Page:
Karen Pautz
Spring 2014
Master's of Teaching and Technology, William Woods University

EDU 561: Instructional Design with Technology

Week 7 final project

Unit template:
Download the .pdf file

Unit summary: 
My unit on visual imagery is part of an online course I'd like to develop on Promotions and Public Relations in the Horse Industry (I should really add the phrase "social media" in there somewhere!). My students are constantly taking photos and uploading them to Facebook, and shooting videos to post to YouTube, but I spend a lot of time cringing at what I see. 

I want my students to understand that the digital imagery they present to the world results in very strong opinions from those who view it. And because my students are hoping to be industry professionals, and not just people posting fun photos and home videos, I want them to know what works best in the equine industry. They can then use that knowledge to promote themselves, their horses, their facilities, and their businesses. In addition, they can offer those services to others in the horse industry!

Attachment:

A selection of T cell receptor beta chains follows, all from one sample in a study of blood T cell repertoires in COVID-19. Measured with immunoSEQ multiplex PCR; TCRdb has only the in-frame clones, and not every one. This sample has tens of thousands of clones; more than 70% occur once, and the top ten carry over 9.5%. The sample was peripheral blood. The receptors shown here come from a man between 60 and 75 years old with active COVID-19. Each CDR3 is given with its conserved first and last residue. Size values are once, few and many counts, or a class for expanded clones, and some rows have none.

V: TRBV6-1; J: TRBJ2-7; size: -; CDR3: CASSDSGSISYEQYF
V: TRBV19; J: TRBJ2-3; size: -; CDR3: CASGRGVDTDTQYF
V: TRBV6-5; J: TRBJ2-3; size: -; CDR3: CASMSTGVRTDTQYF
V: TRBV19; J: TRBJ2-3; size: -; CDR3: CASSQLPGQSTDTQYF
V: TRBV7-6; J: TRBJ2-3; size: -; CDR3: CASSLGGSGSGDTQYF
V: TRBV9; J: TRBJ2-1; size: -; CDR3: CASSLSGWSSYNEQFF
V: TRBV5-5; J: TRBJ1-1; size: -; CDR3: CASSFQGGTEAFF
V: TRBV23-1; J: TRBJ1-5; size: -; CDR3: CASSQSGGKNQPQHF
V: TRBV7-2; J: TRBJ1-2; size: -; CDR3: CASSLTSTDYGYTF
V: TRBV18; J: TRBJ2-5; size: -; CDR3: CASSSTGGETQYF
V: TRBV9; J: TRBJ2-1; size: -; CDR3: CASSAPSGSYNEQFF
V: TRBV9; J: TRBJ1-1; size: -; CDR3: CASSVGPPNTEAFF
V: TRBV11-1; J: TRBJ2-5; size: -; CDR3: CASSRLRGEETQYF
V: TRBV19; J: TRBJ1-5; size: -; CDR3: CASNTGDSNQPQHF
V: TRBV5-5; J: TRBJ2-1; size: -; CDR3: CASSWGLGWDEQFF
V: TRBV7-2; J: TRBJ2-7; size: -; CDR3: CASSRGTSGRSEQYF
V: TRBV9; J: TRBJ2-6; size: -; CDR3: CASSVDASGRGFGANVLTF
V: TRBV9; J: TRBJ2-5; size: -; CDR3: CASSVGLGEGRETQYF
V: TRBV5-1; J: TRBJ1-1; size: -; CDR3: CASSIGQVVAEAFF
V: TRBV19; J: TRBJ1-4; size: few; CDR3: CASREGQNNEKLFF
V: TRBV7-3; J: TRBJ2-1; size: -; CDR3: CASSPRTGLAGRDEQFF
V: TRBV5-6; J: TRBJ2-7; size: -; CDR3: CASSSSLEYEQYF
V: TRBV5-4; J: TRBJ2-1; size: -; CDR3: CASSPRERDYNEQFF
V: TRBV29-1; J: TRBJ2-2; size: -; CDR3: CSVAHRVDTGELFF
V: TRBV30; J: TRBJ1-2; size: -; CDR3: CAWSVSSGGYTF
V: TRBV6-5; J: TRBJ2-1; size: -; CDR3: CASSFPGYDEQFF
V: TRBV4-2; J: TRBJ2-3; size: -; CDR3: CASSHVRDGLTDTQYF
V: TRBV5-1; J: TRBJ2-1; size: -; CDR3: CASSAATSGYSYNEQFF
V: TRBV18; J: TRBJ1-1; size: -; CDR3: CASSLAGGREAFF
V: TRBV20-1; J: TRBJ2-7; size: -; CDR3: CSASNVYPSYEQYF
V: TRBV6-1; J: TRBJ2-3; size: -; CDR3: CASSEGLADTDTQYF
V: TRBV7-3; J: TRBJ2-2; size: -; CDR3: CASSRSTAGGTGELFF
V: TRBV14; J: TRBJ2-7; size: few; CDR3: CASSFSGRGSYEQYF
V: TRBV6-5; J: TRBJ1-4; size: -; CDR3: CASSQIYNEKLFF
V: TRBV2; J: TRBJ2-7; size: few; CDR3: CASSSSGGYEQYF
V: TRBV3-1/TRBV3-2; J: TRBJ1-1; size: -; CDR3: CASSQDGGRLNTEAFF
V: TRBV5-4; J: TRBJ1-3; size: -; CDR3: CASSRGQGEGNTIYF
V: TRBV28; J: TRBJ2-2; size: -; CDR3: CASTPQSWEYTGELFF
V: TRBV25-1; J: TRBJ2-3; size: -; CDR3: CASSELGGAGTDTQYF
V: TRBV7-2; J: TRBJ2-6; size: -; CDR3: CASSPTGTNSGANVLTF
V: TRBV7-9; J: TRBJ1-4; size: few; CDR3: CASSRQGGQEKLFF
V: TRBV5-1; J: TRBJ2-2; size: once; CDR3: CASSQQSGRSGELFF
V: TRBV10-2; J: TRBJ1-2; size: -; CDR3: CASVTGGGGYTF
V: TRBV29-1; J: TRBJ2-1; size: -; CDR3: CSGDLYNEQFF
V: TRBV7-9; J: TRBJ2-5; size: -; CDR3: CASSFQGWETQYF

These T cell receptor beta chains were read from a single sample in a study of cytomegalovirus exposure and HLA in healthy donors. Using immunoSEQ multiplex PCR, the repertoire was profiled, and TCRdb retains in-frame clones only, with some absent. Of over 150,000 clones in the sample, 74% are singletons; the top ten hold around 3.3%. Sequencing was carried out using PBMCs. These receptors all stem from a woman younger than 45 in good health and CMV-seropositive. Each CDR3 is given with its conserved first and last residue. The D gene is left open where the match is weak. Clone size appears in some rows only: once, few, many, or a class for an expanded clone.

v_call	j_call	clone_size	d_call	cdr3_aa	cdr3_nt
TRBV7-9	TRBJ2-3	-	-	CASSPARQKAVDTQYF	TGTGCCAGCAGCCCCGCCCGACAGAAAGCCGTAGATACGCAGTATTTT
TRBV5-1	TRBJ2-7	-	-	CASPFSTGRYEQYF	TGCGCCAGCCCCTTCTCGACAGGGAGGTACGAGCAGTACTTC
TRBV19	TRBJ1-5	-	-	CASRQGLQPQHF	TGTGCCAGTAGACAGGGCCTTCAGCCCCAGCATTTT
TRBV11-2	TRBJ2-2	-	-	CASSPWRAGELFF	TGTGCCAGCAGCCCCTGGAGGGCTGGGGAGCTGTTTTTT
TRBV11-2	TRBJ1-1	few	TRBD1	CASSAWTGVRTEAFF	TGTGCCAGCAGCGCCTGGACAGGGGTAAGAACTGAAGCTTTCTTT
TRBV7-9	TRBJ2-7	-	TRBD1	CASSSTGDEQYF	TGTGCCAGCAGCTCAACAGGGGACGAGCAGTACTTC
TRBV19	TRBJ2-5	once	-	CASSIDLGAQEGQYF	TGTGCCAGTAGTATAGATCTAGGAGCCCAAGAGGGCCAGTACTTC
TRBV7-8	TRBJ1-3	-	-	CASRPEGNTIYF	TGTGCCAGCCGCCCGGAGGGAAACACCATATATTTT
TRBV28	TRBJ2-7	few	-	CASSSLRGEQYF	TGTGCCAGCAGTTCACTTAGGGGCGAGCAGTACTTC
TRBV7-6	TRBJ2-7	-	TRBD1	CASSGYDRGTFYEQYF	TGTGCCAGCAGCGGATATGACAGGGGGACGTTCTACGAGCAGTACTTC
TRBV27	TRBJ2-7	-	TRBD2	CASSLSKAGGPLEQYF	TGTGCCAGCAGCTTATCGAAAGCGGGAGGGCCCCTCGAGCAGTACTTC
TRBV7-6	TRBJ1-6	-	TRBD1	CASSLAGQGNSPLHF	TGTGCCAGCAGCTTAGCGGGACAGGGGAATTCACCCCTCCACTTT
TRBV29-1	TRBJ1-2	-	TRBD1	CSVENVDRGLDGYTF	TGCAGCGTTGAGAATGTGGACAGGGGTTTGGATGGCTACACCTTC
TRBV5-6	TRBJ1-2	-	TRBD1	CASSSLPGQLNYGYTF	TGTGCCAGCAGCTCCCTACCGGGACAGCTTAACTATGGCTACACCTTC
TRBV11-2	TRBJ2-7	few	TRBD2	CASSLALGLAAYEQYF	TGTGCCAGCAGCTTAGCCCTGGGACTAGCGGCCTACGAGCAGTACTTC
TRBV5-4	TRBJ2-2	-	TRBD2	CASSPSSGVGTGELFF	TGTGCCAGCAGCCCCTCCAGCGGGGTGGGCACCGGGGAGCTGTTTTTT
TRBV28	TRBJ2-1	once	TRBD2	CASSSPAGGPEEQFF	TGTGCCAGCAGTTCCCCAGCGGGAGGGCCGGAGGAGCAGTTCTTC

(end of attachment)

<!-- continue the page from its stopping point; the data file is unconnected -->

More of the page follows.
In this unit, students will learn appropriate industry standards for online photos and videos which are to be used as promotional products. Once they've developed an "eye" for the qualities of good digital imagery, they'll develop their own photos and videos. They'll collaborate with others and analyze and critique the works of others and themselves. They'll use the photos and videos they develop as part of a course-end final project.

Instructional design model:
I've chosen the ASSURE model of instructional design as the basis for the course and the unit. I'm drawn to the model particularly due to its focus on technology, but I appreciate the entire model: the early assessment of students (A), the formal statement of objectives (S), the focus on selection (S) and utilization (U) of technology, the strong emphasis on student participation (R), and the ending evaluation and revision (E) if necessary. The ASSURE model fits well with the flexible nature of asynchronous online courses, and with my obsession with technology.